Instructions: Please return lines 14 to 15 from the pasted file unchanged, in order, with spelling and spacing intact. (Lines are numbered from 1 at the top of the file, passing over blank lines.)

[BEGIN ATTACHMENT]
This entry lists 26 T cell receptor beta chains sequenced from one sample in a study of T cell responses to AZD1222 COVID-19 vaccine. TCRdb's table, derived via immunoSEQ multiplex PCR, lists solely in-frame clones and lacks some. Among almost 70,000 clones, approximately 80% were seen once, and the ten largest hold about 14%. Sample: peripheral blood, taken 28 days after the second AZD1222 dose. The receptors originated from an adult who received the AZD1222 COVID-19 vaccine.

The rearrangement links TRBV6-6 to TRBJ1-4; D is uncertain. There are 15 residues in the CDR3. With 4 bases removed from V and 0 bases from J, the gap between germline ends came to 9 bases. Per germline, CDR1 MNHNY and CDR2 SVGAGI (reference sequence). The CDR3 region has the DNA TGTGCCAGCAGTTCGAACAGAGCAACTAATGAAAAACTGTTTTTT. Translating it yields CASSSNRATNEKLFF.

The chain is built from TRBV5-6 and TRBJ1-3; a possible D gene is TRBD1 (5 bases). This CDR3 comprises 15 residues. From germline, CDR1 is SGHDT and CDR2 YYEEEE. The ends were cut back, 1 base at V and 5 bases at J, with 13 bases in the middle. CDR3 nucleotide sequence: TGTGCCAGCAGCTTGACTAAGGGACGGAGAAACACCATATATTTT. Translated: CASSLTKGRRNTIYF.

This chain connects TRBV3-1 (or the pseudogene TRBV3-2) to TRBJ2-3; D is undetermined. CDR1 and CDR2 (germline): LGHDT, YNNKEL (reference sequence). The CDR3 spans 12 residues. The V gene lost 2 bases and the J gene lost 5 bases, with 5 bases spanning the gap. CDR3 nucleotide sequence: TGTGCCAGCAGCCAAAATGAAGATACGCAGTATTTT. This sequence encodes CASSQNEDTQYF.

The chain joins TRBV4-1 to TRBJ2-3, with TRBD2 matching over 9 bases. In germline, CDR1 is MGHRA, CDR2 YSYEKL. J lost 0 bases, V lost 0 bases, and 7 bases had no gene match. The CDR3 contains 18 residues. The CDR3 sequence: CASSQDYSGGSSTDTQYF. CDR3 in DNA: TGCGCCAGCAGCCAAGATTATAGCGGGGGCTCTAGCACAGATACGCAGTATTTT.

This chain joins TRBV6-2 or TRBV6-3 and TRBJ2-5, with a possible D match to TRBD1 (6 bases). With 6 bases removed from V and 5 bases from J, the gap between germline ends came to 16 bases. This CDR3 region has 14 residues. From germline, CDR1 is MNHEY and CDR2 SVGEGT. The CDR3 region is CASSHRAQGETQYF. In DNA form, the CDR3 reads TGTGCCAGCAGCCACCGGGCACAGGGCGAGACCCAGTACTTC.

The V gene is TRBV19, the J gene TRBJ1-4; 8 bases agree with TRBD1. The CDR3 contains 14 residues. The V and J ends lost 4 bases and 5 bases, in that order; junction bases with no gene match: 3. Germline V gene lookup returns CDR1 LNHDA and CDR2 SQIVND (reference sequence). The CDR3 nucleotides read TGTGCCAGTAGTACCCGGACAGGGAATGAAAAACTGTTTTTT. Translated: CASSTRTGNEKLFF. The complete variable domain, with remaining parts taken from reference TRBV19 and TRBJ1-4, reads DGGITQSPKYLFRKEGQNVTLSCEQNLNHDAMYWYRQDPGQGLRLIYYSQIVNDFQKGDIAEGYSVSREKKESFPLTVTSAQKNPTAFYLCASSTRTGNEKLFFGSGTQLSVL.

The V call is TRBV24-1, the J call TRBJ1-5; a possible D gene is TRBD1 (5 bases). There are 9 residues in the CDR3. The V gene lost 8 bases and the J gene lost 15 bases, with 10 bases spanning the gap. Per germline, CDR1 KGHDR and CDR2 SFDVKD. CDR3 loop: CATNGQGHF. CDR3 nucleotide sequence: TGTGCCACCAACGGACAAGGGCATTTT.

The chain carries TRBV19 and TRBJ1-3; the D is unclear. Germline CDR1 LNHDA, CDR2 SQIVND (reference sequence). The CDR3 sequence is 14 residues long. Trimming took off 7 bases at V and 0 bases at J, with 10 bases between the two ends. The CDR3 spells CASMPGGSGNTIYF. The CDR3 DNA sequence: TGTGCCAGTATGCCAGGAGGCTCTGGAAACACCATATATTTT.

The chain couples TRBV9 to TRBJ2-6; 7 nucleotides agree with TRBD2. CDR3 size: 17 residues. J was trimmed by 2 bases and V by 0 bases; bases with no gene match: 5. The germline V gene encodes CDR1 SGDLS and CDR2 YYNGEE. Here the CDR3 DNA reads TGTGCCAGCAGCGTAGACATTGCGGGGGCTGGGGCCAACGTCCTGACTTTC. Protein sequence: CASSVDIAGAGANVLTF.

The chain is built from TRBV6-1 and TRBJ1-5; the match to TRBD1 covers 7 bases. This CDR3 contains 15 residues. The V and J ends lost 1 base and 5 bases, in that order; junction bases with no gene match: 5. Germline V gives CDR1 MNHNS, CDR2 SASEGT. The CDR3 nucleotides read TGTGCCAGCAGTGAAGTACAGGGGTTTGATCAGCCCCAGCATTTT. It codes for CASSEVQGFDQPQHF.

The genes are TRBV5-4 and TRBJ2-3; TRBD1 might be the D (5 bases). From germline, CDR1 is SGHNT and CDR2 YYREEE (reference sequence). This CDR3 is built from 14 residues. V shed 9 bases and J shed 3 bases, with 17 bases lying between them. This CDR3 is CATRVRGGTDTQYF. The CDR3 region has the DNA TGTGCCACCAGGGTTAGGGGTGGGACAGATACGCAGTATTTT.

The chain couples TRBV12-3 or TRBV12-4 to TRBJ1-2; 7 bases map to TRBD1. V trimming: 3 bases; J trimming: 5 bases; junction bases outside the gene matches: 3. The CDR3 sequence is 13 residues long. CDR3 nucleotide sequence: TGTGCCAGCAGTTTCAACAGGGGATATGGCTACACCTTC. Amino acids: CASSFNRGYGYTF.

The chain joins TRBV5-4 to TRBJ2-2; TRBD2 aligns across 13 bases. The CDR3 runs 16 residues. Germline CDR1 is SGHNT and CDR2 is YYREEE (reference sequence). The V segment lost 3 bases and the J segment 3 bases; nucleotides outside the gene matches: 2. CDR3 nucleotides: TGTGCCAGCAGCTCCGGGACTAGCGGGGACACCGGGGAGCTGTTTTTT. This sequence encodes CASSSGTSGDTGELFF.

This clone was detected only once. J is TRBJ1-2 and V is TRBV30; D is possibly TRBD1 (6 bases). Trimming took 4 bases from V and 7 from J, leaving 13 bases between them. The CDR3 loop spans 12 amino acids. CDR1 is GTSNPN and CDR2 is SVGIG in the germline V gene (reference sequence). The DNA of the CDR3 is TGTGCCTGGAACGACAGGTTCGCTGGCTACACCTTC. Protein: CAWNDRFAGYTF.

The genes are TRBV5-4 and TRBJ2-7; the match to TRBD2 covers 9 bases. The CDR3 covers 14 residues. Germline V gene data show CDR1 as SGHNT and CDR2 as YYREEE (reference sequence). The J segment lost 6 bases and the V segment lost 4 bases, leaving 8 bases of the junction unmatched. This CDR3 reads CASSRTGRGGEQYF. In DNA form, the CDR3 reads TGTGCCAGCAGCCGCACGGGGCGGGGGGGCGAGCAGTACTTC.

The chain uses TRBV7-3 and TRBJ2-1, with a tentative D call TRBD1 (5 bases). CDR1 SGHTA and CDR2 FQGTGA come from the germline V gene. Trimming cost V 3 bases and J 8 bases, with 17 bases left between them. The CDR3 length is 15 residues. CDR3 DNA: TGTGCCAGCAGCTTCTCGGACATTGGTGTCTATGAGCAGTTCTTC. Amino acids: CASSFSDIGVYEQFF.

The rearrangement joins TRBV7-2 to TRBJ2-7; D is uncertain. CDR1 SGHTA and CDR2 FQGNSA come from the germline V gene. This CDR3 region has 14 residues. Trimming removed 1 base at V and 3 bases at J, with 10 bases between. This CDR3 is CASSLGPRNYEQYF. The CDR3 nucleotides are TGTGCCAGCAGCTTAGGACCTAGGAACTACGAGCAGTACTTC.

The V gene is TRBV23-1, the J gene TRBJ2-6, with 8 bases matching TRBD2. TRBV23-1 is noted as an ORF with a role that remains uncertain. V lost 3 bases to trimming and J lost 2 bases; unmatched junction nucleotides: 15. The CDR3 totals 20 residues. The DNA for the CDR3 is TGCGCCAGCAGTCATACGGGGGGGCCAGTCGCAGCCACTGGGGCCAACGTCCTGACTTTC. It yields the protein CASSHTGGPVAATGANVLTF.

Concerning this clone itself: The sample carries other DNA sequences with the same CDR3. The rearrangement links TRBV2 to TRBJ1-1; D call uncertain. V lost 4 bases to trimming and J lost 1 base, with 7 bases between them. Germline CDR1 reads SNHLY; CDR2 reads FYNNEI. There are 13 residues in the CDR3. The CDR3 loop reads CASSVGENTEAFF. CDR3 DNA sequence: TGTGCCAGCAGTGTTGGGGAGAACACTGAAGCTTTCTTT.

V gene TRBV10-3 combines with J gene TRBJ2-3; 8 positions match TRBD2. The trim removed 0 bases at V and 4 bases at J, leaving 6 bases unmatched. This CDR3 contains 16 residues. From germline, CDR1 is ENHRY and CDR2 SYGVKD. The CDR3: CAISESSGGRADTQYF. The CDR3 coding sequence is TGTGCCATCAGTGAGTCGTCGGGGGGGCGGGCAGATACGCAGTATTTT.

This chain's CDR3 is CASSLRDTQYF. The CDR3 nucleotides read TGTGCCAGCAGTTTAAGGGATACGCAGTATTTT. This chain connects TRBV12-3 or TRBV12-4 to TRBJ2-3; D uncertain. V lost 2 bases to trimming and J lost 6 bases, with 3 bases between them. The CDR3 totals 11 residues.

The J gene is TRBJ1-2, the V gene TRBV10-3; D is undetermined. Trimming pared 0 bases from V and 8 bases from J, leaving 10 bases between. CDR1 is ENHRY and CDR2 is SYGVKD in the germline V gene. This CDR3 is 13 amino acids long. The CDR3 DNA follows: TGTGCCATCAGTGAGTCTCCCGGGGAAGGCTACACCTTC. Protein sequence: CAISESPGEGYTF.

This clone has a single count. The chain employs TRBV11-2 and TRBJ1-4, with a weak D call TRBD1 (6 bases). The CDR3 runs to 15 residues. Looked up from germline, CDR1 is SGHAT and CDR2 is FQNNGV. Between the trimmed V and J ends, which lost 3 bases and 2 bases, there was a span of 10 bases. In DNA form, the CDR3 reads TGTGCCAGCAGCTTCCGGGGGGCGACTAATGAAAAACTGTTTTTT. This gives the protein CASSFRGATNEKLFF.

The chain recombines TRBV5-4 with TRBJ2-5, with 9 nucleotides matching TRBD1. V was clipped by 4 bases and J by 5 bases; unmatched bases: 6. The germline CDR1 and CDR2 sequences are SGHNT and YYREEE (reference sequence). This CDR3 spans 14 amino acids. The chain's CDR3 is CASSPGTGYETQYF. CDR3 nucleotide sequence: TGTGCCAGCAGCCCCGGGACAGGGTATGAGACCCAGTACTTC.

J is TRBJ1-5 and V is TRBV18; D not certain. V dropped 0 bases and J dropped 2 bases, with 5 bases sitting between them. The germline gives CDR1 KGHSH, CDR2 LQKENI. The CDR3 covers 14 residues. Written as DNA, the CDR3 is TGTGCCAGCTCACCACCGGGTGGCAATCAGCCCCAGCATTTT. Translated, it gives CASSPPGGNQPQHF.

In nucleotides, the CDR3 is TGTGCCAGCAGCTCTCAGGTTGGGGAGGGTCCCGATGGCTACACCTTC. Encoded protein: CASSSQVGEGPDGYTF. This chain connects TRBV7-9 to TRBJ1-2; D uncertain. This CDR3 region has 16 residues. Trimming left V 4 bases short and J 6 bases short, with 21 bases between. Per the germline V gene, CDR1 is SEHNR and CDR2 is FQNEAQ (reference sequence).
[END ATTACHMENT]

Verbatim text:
The chain joins TRBV5-4 to TRBJ2-2; TRBD2 aligns across 13 bases. The CDR3 runs 16 residues. Germline CDR1 is SGHNT and CDR2 is YYREEE (reference sequence). The V segment lost 3 bases and the J segment 3 bases; nucleotides outside the gene matches: 2. CDR3 nucleotides: TGTGCCAGCAGCTCCGGGACTAGCGGGGACACCGGGGAGCTGTTTTTT. This sequence encodes CASSSGTSGDTGELFF.

This clone was detected only once. J is TRBJ1-2 and V is TRBV30; D is possibly TRBD1 (6 bases). Trimming took 4 bases from V and 7 from J, leaving 13 bases between them. The CDR3 loop spans 12 amino acids. CDR1 is GTSNPN and CDR2 is SVGIG in the germline V gene (reference sequence). The DNA of the CDR3 is TGTGCCTGGAACGACAGGTTCGCTGGCTACACCTTC. Protein: CAWNDRFAGYTF.